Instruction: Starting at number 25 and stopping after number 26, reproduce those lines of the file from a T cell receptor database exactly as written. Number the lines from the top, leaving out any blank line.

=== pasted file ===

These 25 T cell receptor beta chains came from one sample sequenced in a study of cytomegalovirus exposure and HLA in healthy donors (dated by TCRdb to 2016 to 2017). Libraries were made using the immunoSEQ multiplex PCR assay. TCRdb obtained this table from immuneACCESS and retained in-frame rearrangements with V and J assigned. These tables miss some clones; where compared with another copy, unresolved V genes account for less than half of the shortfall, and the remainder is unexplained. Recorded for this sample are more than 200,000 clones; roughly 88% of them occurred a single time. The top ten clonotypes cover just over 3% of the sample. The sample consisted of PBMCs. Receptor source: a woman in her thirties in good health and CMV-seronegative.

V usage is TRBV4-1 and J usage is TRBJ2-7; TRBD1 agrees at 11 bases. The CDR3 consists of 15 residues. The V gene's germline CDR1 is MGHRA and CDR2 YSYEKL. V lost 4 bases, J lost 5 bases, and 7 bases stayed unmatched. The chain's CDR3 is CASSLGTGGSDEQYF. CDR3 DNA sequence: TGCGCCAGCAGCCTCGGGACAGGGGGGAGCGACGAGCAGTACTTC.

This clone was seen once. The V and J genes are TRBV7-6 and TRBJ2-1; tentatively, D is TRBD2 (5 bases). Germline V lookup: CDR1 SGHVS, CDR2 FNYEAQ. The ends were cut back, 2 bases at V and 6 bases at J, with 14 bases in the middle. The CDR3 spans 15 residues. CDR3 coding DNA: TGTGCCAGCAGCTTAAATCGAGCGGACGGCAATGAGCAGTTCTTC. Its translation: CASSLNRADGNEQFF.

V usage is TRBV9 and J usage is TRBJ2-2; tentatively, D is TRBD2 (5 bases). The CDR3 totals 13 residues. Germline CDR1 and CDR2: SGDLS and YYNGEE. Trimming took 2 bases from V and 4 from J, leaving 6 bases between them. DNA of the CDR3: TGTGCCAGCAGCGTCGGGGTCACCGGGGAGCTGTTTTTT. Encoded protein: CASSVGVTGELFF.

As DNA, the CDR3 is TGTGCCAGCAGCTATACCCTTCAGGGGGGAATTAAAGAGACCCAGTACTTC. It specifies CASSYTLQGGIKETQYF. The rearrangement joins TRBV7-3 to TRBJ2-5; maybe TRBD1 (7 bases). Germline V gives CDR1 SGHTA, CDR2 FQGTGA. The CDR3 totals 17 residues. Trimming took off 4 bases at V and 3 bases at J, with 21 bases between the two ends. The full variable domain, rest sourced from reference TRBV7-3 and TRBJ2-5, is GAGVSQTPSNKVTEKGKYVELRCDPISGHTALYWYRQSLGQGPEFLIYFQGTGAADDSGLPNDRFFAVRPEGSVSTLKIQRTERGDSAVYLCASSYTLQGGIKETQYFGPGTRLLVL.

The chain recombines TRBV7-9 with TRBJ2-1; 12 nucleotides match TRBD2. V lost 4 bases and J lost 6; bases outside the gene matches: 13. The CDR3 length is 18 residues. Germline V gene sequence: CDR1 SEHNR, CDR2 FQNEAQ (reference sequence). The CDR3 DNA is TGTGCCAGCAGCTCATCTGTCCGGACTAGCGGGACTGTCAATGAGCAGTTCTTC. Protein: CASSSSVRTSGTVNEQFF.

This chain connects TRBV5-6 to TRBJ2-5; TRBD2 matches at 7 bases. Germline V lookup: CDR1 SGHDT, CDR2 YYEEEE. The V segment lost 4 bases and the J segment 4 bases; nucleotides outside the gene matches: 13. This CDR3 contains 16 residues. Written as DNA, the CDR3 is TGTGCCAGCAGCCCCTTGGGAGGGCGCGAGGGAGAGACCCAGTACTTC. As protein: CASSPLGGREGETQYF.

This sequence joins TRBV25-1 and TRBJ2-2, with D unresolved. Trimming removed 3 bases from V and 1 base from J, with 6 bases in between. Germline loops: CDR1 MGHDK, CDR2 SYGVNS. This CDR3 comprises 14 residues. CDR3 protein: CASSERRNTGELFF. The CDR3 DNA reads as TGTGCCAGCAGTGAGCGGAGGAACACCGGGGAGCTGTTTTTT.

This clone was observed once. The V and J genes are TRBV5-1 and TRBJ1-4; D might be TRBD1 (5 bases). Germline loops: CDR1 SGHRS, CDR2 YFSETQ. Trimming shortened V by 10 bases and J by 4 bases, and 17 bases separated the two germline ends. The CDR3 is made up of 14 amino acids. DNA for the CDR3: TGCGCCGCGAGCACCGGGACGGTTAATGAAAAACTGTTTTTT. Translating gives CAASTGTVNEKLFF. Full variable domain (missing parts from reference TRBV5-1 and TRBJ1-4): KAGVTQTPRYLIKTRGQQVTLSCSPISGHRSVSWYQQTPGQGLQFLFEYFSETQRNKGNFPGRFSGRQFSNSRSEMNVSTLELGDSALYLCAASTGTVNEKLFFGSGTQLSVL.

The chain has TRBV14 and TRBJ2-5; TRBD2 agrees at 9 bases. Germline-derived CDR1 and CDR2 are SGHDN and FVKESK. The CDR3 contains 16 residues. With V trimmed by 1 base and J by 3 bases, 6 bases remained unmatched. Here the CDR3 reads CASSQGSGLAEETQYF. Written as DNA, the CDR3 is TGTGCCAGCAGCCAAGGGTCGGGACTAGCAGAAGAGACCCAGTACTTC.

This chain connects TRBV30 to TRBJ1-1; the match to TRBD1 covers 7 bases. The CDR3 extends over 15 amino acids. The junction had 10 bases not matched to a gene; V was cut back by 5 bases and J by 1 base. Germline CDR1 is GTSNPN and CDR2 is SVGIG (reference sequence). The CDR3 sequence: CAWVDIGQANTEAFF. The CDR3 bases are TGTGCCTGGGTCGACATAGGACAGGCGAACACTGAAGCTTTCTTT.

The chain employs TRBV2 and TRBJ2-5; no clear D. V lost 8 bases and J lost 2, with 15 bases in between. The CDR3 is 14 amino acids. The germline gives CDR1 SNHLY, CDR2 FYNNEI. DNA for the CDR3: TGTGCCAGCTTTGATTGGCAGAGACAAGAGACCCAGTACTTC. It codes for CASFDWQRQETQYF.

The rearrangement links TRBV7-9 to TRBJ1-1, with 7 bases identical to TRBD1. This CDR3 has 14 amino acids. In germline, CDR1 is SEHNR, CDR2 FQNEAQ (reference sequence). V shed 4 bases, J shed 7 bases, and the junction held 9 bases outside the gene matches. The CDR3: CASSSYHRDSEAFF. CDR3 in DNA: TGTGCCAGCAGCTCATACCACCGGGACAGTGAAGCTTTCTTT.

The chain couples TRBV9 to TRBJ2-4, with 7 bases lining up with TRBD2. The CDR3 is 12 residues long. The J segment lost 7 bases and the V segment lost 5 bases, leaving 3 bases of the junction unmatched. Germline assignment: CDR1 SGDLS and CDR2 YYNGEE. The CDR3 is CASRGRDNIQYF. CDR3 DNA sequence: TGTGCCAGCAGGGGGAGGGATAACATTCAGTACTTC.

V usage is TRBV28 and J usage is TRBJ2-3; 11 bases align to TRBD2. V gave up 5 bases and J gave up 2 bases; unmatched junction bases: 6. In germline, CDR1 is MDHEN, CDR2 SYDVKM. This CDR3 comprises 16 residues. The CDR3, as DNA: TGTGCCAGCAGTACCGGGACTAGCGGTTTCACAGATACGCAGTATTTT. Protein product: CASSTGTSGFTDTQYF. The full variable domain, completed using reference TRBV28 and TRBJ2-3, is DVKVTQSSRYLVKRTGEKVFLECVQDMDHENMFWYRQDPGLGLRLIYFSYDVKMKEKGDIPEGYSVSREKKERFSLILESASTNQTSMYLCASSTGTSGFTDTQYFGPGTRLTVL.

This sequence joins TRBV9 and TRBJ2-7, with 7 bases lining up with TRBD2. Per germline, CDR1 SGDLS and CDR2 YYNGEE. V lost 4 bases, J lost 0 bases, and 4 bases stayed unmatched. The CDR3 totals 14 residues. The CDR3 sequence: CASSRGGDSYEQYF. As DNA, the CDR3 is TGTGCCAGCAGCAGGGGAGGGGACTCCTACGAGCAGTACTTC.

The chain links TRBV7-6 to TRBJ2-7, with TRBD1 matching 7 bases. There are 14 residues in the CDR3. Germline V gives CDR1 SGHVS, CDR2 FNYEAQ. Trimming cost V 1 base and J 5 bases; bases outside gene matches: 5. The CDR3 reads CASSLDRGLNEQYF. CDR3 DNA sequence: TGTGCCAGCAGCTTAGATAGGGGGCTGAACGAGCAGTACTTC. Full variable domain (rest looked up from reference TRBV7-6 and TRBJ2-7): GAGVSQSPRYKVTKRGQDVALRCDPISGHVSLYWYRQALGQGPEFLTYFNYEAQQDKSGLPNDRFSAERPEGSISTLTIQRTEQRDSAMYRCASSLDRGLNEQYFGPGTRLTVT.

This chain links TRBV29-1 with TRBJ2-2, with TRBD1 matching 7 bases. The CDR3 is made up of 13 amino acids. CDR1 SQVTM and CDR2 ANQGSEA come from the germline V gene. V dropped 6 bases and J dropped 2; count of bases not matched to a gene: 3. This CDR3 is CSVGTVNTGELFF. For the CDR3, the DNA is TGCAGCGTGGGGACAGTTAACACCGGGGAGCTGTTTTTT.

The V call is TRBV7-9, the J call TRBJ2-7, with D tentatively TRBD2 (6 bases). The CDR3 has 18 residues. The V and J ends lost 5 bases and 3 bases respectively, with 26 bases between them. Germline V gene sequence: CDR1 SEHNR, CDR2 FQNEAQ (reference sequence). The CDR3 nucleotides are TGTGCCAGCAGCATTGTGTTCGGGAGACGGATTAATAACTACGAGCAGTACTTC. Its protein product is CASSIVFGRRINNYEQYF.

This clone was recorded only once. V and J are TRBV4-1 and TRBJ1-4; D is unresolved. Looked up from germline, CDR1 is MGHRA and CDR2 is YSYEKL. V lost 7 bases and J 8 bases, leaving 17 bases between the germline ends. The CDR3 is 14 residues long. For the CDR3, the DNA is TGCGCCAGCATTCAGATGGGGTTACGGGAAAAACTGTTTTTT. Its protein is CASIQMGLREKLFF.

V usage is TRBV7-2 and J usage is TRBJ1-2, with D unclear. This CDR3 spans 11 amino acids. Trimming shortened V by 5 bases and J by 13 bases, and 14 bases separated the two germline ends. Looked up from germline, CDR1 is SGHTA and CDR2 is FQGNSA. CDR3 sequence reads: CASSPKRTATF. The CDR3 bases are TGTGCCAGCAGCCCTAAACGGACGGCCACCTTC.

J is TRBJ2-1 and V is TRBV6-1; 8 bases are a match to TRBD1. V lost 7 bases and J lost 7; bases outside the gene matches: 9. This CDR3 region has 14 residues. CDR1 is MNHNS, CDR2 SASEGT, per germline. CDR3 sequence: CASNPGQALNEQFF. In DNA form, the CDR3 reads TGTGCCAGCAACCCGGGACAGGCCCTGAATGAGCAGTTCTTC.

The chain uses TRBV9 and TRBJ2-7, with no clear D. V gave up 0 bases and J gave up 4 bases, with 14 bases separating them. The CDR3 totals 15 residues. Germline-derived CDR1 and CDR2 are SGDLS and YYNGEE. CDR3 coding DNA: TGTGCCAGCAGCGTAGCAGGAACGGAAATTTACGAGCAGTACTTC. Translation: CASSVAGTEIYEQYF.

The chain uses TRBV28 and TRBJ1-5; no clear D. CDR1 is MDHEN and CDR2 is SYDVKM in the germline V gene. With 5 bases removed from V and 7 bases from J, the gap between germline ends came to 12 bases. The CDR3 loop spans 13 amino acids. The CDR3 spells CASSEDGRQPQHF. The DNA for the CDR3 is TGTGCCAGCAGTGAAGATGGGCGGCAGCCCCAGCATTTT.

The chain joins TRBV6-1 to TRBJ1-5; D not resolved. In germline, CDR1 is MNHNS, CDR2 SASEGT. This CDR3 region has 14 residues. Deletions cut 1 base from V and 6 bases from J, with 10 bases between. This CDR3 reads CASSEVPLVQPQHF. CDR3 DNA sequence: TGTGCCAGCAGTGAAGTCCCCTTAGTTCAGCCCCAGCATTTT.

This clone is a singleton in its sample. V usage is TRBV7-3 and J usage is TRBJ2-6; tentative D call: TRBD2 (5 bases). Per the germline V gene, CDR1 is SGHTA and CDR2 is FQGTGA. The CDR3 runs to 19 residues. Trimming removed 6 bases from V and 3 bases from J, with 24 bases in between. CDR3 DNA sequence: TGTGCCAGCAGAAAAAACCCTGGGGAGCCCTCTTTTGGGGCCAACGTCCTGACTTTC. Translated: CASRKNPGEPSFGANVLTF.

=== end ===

The chain joins TRBV6-1 to TRBJ1-5; D not resolved. In germline, CDR1 is MNHNS, CDR2 SASEGT. This CDR3 region has 14 residues. Deletions cut 1 base from V and 6 bases from J, with 10 bases between. This CDR3 reads CASSEVPLVQPQHF. CDR3 DNA sequence: TGTGCCAGCAGTGAAGTCCCCTTAGTTCAGCCCCAGCATTTT.

This clone is a singleton in its sample. V usage is TRBV7-3 and J usage is TRBJ2-6; tentative D call: TRBD2 (5 bases). Per the germline V gene, CDR1 is SGHTA and CDR2 is FQGTGA. The CDR3 runs to 19 residues. Trimming removed 6 bases from V and 3 bases from J, with 24 bases in between. CDR3 DNA sequence: TGTGCCAGCAGAAAAAACCCTGGGGAGCCCTCTTTTGGGGCCAACGTCCTGACTTTC. Translated: CASRKNPGEPSFGANVLTF.